Molten Lead Tells The Future in Germany
In Germany, molten lead used to be a big part of the New Year’s tradition. Folks used to drip a bit of molten lead into some cold water. The shape the lead took after it cooled down would be a portent of things to come.
If the lead was shaped like a heart, you might be in store for love; if it was shaped like a coin, maybe wealth. Hopefully the lead never formed the shape of a grave marker. That would've been a bad omen indeed.
Colorful Underwear in Latin America
In Argentina, Brazil and other parts of Latin America, the color of the underwear you wear during the New Year’s celebrations is very important. The color of your undergarments will help you get whatever it is you desire for the year to come.
If you want love, you should wear red knickers. Yellow or green skivvies means you’ll get a lot of money. White is for purity. We have no idea what purple underwear with pink and black polka dots signifies. Maybe you’d get a wild and varied year for every color you’re rocking beneath your clothing. You can always give it a try, and let us know how it goes.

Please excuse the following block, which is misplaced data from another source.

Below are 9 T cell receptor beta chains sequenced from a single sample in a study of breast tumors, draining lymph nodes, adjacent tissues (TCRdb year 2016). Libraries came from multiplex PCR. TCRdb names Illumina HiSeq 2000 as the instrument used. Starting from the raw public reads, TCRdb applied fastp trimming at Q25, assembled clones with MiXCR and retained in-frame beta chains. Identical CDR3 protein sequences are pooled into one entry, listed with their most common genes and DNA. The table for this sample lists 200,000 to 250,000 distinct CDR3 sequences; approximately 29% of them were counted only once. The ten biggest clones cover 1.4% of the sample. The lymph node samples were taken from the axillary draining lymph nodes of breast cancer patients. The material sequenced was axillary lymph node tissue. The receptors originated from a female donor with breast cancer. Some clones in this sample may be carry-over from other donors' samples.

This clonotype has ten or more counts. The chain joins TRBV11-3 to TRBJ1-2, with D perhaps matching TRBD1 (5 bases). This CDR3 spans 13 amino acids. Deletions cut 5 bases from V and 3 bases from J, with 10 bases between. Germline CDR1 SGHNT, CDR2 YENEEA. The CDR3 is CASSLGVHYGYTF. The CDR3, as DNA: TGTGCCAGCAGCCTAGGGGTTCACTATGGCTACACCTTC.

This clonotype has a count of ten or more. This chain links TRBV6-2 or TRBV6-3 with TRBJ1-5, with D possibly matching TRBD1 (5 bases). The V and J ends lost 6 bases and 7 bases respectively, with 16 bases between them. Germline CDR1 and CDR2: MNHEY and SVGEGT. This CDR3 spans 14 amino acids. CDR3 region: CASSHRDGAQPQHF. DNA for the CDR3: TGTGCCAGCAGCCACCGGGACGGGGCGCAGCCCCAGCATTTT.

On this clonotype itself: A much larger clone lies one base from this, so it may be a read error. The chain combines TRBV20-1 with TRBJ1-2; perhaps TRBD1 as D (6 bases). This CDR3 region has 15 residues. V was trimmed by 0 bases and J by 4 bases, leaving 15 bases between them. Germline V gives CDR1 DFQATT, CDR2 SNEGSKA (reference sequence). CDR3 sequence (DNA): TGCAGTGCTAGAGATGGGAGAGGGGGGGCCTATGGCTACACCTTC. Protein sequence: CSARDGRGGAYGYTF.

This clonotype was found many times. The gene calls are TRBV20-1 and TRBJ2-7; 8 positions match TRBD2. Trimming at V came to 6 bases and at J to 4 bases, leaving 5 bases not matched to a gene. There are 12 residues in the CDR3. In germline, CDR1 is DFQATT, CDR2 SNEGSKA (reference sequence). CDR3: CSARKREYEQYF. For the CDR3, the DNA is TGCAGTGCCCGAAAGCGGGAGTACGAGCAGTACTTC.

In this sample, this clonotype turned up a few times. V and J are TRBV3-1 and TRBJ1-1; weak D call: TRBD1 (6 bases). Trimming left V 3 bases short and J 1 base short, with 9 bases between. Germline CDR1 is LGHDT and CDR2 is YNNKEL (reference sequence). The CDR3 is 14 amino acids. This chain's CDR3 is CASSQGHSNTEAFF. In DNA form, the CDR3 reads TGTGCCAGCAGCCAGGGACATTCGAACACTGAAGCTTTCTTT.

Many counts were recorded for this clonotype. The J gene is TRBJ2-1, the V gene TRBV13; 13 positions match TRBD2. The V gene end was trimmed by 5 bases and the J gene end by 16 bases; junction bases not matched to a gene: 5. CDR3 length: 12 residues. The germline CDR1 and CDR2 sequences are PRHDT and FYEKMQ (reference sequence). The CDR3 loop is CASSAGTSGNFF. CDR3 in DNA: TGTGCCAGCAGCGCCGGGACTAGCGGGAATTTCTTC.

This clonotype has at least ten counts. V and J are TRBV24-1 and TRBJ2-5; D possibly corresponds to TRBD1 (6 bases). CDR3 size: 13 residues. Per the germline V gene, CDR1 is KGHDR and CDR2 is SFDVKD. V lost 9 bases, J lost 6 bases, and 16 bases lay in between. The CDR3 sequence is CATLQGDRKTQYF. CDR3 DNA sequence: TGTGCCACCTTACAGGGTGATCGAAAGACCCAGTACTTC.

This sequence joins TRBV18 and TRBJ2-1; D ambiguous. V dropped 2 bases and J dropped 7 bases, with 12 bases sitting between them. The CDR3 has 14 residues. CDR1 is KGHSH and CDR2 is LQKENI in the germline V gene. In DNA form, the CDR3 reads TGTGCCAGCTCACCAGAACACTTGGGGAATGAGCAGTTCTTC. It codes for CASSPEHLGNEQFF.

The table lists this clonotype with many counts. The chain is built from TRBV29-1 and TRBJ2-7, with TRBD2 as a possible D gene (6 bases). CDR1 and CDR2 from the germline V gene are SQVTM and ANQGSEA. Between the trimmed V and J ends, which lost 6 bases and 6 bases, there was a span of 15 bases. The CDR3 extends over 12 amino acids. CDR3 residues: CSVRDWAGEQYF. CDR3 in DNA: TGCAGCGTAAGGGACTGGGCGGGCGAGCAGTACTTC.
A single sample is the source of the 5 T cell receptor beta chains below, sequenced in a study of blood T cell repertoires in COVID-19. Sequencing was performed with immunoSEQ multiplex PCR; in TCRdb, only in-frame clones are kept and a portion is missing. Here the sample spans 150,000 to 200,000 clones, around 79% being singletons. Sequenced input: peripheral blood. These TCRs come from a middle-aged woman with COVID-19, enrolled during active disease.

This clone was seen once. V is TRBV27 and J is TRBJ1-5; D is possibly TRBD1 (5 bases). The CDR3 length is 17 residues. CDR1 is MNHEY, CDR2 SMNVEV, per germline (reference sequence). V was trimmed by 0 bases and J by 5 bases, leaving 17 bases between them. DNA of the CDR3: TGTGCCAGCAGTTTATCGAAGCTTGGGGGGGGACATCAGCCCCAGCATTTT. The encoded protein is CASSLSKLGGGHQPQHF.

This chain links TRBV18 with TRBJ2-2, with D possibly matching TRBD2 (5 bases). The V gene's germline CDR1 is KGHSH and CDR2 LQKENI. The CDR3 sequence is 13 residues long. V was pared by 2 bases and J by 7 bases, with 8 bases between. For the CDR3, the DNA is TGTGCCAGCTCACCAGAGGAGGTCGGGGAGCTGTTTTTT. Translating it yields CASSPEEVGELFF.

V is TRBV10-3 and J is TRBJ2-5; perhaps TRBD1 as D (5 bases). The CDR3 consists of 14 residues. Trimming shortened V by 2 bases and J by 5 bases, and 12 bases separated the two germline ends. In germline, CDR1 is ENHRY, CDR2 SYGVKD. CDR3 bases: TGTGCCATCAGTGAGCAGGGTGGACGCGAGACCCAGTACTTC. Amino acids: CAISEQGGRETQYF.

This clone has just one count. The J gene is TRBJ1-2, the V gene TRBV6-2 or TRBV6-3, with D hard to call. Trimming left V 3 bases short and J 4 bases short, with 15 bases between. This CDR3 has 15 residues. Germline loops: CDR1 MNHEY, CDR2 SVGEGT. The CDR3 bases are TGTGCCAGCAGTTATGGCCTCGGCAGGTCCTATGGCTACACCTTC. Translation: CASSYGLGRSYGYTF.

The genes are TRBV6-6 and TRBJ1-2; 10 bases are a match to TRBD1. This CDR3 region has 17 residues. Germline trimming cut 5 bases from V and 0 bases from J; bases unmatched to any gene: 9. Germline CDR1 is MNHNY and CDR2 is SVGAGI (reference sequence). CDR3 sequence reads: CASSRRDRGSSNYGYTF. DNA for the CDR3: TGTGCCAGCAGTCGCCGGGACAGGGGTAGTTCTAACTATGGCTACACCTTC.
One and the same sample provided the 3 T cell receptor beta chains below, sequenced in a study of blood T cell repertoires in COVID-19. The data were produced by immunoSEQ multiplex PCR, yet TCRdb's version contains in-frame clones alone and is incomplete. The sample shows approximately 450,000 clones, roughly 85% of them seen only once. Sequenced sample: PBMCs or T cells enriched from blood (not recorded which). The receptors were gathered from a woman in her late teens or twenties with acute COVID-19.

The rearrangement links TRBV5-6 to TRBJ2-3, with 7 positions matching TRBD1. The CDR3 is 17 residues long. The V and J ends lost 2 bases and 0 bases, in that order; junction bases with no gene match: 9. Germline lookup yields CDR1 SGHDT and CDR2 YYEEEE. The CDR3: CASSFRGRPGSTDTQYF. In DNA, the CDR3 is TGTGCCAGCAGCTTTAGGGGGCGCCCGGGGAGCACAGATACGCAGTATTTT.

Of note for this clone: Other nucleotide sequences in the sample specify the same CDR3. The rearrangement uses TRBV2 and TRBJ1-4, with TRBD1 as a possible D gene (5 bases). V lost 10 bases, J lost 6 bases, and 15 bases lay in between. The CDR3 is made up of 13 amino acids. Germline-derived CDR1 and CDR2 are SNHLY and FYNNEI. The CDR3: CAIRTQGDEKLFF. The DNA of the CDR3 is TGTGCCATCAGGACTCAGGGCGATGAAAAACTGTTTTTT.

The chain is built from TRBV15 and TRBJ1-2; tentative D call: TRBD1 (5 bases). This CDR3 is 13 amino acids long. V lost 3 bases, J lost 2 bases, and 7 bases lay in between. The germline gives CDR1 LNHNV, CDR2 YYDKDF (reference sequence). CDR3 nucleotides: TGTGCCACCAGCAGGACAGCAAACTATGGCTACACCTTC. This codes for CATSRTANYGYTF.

The American New Year’s Kiss
This American tradition can either be a godsend, or a pain in the keester. It all depends on who’s doing the kissing. Come the strike of midnight on New Year’s Eve, it’s customary to give someone a kiss. Back in the day, when people attended masquerade balls, the mask was a symbol of the bad stuff, or at least the things you wanted to hide, that occurred over the last year. The "New Year’s kiss" came about when the mask came off. The kiss was a mark of purification. Midnight kisses, at least historically, are a powerful thing, and shouldn’t be wasted on just anyone. So consider that before you decide who to plant one on on New Year's Eve.